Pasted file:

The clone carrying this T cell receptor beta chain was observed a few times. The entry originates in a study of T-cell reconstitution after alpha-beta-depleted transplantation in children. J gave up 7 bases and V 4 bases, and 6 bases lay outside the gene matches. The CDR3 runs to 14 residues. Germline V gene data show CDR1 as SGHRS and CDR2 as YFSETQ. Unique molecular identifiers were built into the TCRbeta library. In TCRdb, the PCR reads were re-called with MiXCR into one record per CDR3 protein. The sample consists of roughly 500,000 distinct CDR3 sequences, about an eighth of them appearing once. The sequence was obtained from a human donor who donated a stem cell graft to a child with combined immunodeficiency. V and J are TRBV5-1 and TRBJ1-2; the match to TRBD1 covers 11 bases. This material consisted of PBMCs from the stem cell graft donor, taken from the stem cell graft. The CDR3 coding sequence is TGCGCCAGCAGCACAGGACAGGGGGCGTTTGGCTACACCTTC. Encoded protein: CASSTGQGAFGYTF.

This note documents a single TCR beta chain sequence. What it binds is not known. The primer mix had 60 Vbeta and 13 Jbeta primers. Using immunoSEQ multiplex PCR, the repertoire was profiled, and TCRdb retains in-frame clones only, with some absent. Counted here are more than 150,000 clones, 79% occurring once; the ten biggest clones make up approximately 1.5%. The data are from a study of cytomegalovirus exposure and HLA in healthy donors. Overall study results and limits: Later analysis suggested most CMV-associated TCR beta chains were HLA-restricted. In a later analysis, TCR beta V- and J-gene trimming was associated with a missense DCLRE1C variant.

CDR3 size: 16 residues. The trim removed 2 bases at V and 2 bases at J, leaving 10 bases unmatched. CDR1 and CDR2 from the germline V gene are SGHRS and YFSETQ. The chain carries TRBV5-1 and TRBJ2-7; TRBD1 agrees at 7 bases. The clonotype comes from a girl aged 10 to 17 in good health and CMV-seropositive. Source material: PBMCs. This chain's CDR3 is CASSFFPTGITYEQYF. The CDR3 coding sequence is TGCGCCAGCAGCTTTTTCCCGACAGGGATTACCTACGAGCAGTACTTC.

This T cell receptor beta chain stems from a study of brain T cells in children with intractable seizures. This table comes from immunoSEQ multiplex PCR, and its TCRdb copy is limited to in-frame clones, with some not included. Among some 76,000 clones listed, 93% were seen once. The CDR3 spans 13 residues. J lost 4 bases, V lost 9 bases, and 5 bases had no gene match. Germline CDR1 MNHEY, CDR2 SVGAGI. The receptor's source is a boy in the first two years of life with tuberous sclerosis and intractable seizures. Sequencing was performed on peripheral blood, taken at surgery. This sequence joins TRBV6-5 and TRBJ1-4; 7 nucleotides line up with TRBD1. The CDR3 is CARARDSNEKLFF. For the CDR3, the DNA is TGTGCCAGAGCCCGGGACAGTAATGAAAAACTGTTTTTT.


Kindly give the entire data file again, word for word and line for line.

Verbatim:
The clone carrying this T cell receptor beta chain was observed a few times. The entry originates in a study of T-cell reconstitution after alpha-beta-depleted transplantation in children. J gave up 7 bases and V 4 bases, and 6 bases lay outside the gene matches. The CDR3 runs to 14 residues. Germline V gene data show CDR1 as SGHRS and CDR2 as YFSETQ. Unique molecular identifiers were built into the TCRbeta library. In TCRdb, the PCR reads were re-called with MiXCR into one record per CDR3 protein. The sample consists of roughly 500,000 distinct CDR3 sequences, about an eighth of them appearing once. The sequence was obtained from a human donor who donated a stem cell graft to a child with combined immunodeficiency. V and J are TRBV5-1 and TRBJ1-2; the match to TRBD1 covers 11 bases. This material consisted of PBMCs from the stem cell graft donor, taken from the stem cell graft. The CDR3 coding sequence is TGCGCCAGCAGCACAGGACAGGGGGCGTTTGGCTACACCTTC. Encoded protein: CASSTGQGAFGYTF.

This note documents a single TCR beta chain sequence. What it binds is not known. The primer mix had 60 Vbeta and 13 Jbeta primers. Using immunoSEQ multiplex PCR, the repertoire was profiled, and TCRdb retains in-frame clones only, with some absent. Counted here are more than 150,000 clones, 79% occurring once; the ten biggest clones make up approximately 1.5%. The data are from a study of cytomegalovirus exposure and HLA in healthy donors. Overall study results and limits: Later analysis suggested most CMV-associated TCR beta chains were HLA-restricted. In a later analysis, TCR beta V- and J-gene trimming was associated with a missense DCLRE1C variant.

CDR3 size: 16 residues. The trim removed 2 bases at V and 2 bases at J, leaving 10 bases unmatched. CDR1 and CDR2 from the germline V gene are SGHRS and YFSETQ. The chain carries TRBV5-1 and TRBJ2-7; TRBD1 agrees at 7 bases. The clonotype comes from a girl aged 10 to 17 in good health and CMV-seropositive. Source material: PBMCs. This chain's CDR3 is CASSFFPTGITYEQYF. The CDR3 coding sequence is TGCGCCAGCAGCTTTTTCCCGACAGGGATTACCTACGAGCAGTACTTC.

This T cell receptor beta chain stems from a study of brain T cells in children with intractable seizures. This table comes from immunoSEQ multiplex PCR, and its TCRdb copy is limited to in-frame clones, with some not included. Among some 76,000 clones listed, 93% were seen once. The CDR3 spans 13 residues. J lost 4 bases, V lost 9 bases, and 5 bases had no gene match. Germline CDR1 MNHEY, CDR2 SVGAGI. The receptor's source is a boy in the first two years of life with tuberous sclerosis and intractable seizures. Sequencing was performed on peripheral blood, taken at surgery. This sequence joins TRBV6-5 and TRBJ1-4; 7 nucleotides line up with TRBD1. The CDR3 is CARARDSNEKLFF. For the CDR3, the DNA is TGTGCCAGAGCCCGGGACAGTAATGAAAAACTGTTTTTT.